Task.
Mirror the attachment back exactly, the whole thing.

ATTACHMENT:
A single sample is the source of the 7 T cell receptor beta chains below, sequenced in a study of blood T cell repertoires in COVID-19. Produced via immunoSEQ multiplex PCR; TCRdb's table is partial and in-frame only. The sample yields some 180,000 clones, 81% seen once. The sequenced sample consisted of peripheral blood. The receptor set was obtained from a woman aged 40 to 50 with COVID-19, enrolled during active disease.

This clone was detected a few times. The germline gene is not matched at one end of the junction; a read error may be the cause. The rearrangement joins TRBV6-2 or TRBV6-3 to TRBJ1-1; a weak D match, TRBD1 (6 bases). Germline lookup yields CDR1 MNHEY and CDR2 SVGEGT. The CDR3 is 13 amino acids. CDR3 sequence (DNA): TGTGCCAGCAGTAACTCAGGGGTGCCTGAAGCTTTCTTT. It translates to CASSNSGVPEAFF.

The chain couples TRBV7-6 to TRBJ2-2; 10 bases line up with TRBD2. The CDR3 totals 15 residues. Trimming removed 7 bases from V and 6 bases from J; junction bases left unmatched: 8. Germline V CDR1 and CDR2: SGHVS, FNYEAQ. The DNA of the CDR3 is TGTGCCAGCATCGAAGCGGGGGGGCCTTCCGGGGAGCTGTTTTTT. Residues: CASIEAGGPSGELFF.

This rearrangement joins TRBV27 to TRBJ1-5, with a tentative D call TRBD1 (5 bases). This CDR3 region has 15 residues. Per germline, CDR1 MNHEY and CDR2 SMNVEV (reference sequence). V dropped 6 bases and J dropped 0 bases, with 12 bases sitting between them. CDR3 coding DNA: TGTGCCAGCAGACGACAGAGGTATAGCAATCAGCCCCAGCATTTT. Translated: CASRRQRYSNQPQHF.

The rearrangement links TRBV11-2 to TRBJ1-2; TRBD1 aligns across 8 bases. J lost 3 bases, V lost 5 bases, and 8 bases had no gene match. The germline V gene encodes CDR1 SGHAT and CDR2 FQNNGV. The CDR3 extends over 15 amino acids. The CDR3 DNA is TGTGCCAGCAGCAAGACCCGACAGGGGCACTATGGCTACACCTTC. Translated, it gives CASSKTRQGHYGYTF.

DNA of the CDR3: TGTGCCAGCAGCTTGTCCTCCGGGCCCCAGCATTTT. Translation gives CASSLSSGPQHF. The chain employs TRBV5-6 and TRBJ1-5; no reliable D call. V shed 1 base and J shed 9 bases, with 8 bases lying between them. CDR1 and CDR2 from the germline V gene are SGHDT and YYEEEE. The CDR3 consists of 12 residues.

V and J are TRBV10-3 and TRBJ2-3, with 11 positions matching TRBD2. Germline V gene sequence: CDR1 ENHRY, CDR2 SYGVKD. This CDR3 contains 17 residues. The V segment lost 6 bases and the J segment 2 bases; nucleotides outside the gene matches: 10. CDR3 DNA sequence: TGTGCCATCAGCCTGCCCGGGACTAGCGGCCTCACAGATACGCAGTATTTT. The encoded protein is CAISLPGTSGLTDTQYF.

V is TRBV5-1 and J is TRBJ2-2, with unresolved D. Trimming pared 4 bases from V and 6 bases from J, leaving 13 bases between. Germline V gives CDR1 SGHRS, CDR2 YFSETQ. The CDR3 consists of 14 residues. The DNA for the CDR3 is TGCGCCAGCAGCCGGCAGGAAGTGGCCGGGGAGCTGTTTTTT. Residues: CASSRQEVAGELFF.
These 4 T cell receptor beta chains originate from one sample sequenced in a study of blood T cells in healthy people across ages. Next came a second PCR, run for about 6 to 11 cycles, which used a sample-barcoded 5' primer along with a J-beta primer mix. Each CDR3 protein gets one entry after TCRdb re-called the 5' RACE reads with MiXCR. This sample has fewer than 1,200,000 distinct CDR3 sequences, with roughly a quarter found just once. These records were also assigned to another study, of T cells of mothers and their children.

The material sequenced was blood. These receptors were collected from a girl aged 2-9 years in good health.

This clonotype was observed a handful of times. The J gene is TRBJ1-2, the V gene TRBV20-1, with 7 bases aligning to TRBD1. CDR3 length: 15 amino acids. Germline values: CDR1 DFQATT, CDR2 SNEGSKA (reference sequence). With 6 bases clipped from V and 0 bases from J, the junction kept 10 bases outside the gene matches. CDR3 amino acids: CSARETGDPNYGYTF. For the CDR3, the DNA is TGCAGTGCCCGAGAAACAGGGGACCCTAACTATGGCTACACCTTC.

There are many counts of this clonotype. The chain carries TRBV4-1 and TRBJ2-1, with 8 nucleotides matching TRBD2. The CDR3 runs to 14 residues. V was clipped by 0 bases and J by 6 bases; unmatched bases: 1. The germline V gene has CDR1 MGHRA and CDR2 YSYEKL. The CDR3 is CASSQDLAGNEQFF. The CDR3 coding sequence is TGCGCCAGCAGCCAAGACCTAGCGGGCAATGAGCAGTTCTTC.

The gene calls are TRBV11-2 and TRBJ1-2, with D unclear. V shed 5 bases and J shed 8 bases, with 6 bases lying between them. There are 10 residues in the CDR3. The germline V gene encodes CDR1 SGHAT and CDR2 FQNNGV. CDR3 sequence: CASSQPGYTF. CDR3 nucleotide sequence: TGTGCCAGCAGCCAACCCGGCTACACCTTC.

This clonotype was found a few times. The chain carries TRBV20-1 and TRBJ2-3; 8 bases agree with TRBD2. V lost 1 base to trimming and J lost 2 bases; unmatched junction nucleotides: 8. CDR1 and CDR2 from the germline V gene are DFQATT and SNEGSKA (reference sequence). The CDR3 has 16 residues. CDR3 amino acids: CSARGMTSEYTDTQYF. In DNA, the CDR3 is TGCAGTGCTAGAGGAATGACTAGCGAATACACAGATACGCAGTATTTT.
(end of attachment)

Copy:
A single sample is the source of the 7 T cell receptor beta chains below, sequenced in a study of blood T cell repertoires in COVID-19. Produced via immunoSEQ multiplex PCR; TCRdb's table is partial and in-frame only. The sample yields some 180,000 clones, 81% seen once. The sequenced sample consisted of peripheral blood. The receptor set was obtained from a woman aged 40 to 50 with COVID-19, enrolled during active disease.

This clone was detected a few times. The germline gene is not matched at one end of the junction; a read error may be the cause. The rearrangement joins TRBV6-2 or TRBV6-3 to TRBJ1-1; a weak D match, TRBD1 (6 bases). Germline lookup yields CDR1 MNHEY and CDR2 SVGEGT. The CDR3 is 13 amino acids. CDR3 sequence (DNA): TGTGCCAGCAGTAACTCAGGGGTGCCTGAAGCTTTCTTT. It translates to CASSNSGVPEAFF.

The chain couples TRBV7-6 to TRBJ2-2; 10 bases line up with TRBD2. The CDR3 totals 15 residues. Trimming removed 7 bases from V and 6 bases from J; junction bases left unmatched: 8. Germline V CDR1 and CDR2: SGHVS, FNYEAQ. The DNA of the CDR3 is TGTGCCAGCATCGAAGCGGGGGGGCCTTCCGGGGAGCTGTTTTTT. Residues: CASIEAGGPSGELFF.

This rearrangement joins TRBV27 to TRBJ1-5, with a tentative D call TRBD1 (5 bases). This CDR3 region has 15 residues. Per germline, CDR1 MNHEY and CDR2 SMNVEV (reference sequence). V dropped 6 bases and J dropped 0 bases, with 12 bases sitting between them. CDR3 coding DNA: TGTGCCAGCAGACGACAGAGGTATAGCAATCAGCCCCAGCATTTT. Translated: CASRRQRYSNQPQHF.

The rearrangement links TRBV11-2 to TRBJ1-2; TRBD1 aligns across 8 bases. J lost 3 bases, V lost 5 bases, and 8 bases had no gene match. The germline V gene encodes CDR1 SGHAT and CDR2 FQNNGV. The CDR3 extends over 15 amino acids. The CDR3 DNA is TGTGCCAGCAGCAAGACCCGACAGGGGCACTATGGCTACACCTTC. Translated, it gives CASSKTRQGHYGYTF.

DNA of the CDR3: TGTGCCAGCAGCTTGTCCTCCGGGCCCCAGCATTTT. Translation gives CASSLSSGPQHF. The chain employs TRBV5-6 and TRBJ1-5; no reliable D call. V shed 1 base and J shed 9 bases, with 8 bases lying between them. CDR1 and CDR2 from the germline V gene are SGHDT and YYEEEE. The CDR3 consists of 12 residues.

V and J are TRBV10-3 and TRBJ2-3, with 11 positions matching TRBD2. Germline V gene sequence: CDR1 ENHRY, CDR2 SYGVKD. This CDR3 contains 17 residues. The V segment lost 6 bases and the J segment 2 bases; nucleotides outside the gene matches: 10. CDR3 DNA sequence: TGTGCCATCAGCCTGCCCGGGACTAGCGGCCTCACAGATACGCAGTATTTT. The encoded protein is CAISLPGTSGLTDTQYF.

V is TRBV5-1 and J is TRBJ2-2, with unresolved D. Trimming pared 4 bases from V and 6 bases from J, leaving 13 bases between. Germline V gives CDR1 SGHRS, CDR2 YFSETQ. The CDR3 consists of 14 residues. The DNA for the CDR3 is TGCGCCAGCAGCCGGCAGGAAGTGGCCGGGGAGCTGTTTTTT. Residues: CASSRQEVAGELFF.
These 4 T cell receptor beta chains originate from one sample sequenced in a study of blood T cells in healthy people across ages. Next came a second PCR, run for about 6 to 11 cycles, which used a sample-barcoded 5' primer along with a J-beta primer mix. Each CDR3 protein gets one entry after TCRdb re-called the 5' RACE reads with MiXCR. This sample has fewer than 1,200,000 distinct CDR3 sequences, with roughly a quarter found just once. These records were also assigned to another study, of T cells of mothers and their children.

The material sequenced was blood. These receptors were collected from a girl aged 2-9 years in good health.

This clonotype was observed a handful of times. The J gene is TRBJ1-2, the V gene TRBV20-1, with 7 bases aligning to TRBD1. CDR3 length: 15 amino acids. Germline values: CDR1 DFQATT, CDR2 SNEGSKA (reference sequence). With 6 bases clipped from V and 0 bases from J, the junction kept 10 bases outside the gene matches. CDR3 amino acids: CSARETGDPNYGYTF. For the CDR3, the DNA is TGCAGTGCCCGAGAAACAGGGGACCCTAACTATGGCTACACCTTC.

There are many counts of this clonotype. The chain carries TRBV4-1 and TRBJ2-1, with 8 nucleotides matching TRBD2. The CDR3 runs to 14 residues. V was clipped by 0 bases and J by 6 bases; unmatched bases: 1. The germline V gene has CDR1 MGHRA and CDR2 YSYEKL. The CDR3 is CASSQDLAGNEQFF. The CDR3 coding sequence is TGCGCCAGCAGCCAAGACCTAGCGGGCAATGAGCAGTTCTTC.

The gene calls are TRBV11-2 and TRBJ1-2, with D unclear. V shed 5 bases and J shed 8 bases, with 6 bases lying between them. There are 10 residues in the CDR3. The germline V gene encodes CDR1 SGHAT and CDR2 FQNNGV. CDR3 sequence: CASSQPGYTF. CDR3 nucleotide sequence: TGTGCCAGCAGCCAACCCGGCTACACCTTC.

This clonotype was found a few times. The chain carries TRBV20-1 and TRBJ2-3; 8 bases agree with TRBD2. V lost 1 base to trimming and J lost 2 bases; unmatched junction nucleotides: 8. CDR1 and CDR2 from the germline V gene are DFQATT and SNEGSKA (reference sequence). The CDR3 has 16 residues. CDR3 amino acids: CSARGMTSEYTDTQYF. In DNA, the CDR3 is TGCAGTGCTAGAGGAATGACTAGCGAATACACAGATACGCAGTATTTT.